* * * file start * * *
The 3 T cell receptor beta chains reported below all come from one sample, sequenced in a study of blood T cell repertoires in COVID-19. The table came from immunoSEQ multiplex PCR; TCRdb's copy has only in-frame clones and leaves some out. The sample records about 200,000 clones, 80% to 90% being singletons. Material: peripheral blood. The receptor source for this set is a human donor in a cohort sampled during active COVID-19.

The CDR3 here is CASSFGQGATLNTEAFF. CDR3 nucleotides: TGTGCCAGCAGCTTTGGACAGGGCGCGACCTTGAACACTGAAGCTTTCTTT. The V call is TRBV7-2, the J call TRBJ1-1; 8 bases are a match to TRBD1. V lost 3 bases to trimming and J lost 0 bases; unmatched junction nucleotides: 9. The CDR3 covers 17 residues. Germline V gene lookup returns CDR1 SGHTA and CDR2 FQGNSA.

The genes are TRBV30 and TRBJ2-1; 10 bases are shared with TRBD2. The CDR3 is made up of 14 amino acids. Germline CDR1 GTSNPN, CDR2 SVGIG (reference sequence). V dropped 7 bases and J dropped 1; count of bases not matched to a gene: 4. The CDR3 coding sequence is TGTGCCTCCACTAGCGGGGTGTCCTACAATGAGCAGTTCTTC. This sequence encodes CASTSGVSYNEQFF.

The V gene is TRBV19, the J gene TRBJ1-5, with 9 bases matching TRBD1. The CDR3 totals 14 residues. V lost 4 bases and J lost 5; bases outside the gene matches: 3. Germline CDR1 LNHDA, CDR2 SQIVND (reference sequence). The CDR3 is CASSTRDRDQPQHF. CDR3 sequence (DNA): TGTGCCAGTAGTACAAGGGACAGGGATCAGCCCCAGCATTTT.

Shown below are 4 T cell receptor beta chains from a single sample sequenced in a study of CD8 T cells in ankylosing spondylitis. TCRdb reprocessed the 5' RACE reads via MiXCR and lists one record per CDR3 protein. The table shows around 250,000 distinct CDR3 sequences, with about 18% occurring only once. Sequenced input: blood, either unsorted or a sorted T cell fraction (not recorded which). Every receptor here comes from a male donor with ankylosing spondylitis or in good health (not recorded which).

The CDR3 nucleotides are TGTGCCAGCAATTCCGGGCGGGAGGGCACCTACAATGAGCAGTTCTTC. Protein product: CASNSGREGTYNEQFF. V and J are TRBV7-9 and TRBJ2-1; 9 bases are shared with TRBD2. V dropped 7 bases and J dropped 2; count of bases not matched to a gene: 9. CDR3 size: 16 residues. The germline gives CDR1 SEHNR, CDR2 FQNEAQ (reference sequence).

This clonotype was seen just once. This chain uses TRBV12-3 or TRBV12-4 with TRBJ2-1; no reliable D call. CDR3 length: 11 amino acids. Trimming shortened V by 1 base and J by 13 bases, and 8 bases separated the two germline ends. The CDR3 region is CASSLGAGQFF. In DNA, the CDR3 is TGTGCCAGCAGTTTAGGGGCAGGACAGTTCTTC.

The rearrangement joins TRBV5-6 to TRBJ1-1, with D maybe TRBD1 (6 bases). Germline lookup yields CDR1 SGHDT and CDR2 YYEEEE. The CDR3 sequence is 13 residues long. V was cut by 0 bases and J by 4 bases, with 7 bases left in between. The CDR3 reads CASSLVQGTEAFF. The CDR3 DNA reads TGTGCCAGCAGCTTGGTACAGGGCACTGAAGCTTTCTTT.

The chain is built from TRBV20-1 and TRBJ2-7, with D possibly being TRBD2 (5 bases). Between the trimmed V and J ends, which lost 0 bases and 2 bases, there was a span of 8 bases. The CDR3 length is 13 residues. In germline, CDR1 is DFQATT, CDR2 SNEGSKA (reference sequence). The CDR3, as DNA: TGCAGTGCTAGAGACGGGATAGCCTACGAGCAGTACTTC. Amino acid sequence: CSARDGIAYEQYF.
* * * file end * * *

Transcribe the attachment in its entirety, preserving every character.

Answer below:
The 3 T cell receptor beta chains reported below all come from one sample, sequenced in a study of blood T cell repertoires in COVID-19. The table came from immunoSEQ multiplex PCR; TCRdb's copy has only in-frame clones and leaves some out. The sample records about 200,000 clones, 80% to 90% being singletons. Material: peripheral blood. The receptor source for this set is a human donor in a cohort sampled during active COVID-19.

The CDR3 here is CASSFGQGATLNTEAFF. CDR3 nucleotides: TGTGCCAGCAGCTTTGGACAGGGCGCGACCTTGAACACTGAAGCTTTCTTT. The V call is TRBV7-2, the J call TRBJ1-1; 8 bases are a match to TRBD1. V lost 3 bases to trimming and J lost 0 bases; unmatched junction nucleotides: 9. The CDR3 covers 17 residues. Germline V gene lookup returns CDR1 SGHTA and CDR2 FQGNSA.

The genes are TRBV30 and TRBJ2-1; 10 bases are shared with TRBD2. The CDR3 is made up of 14 amino acids. Germline CDR1 GTSNPN, CDR2 SVGIG (reference sequence). V dropped 7 bases and J dropped 1; count of bases not matched to a gene: 4. The CDR3 coding sequence is TGTGCCTCCACTAGCGGGGTGTCCTACAATGAGCAGTTCTTC. This sequence encodes CASTSGVSYNEQFF.

The V gene is TRBV19, the J gene TRBJ1-5, with 9 bases matching TRBD1. The CDR3 totals 14 residues. V lost 4 bases and J lost 5; bases outside the gene matches: 3. Germline CDR1 LNHDA, CDR2 SQIVND (reference sequence). The CDR3 is CASSTRDRDQPQHF. CDR3 sequence (DNA): TGTGCCAGTAGTACAAGGGACAGGGATCAGCCCCAGCATTTT.

Shown below are 4 T cell receptor beta chains from a single sample sequenced in a study of CD8 T cells in ankylosing spondylitis. TCRdb reprocessed the 5' RACE reads via MiXCR and lists one record per CDR3 protein. The table shows around 250,000 distinct CDR3 sequences, with about 18% occurring only once. Sequenced input: blood, either unsorted or a sorted T cell fraction (not recorded which). Every receptor here comes from a male donor with ankylosing spondylitis or in good health (not recorded which).

The CDR3 nucleotides are TGTGCCAGCAATTCCGGGCGGGAGGGCACCTACAATGAGCAGTTCTTC. Protein product: CASNSGREGTYNEQFF. V and J are TRBV7-9 and TRBJ2-1; 9 bases are shared with TRBD2. V dropped 7 bases and J dropped 2; count of bases not matched to a gene: 9. CDR3 size: 16 residues. The germline gives CDR1 SEHNR, CDR2 FQNEAQ (reference sequence).

This clonotype was seen just once. This chain uses TRBV12-3 or TRBV12-4 with TRBJ2-1; no reliable D call. CDR3 length: 11 amino acids. Trimming shortened V by 1 base and J by 13 bases, and 8 bases separated the two germline ends. The CDR3 region is CASSLGAGQFF. In DNA, the CDR3 is TGTGCCAGCAGTTTAGGGGCAGGACAGTTCTTC.

The rearrangement joins TRBV5-6 to TRBJ1-1, with D maybe TRBD1 (6 bases). Germline lookup yields CDR1 SGHDT and CDR2 YYEEEE. The CDR3 sequence is 13 residues long. V was cut by 0 bases and J by 4 bases, with 7 bases left in between. The CDR3 reads CASSLVQGTEAFF. The CDR3 DNA reads TGTGCCAGCAGCTTGGTACAGGGCACTGAAGCTTTCTTT.

The chain is built from TRBV20-1 and TRBJ2-7, with D possibly being TRBD2 (5 bases). Between the trimmed V and J ends, which lost 0 bases and 2 bases, there was a span of 8 bases. The CDR3 length is 13 residues. In germline, CDR1 is DFQATT, CDR2 SNEGSKA (reference sequence). The CDR3, as DNA: TGCAGTGCTAGAGACGGGATAGCCTACGAGCAGTACTTC. Amino acid sequence: CSARDGIAYEQYF.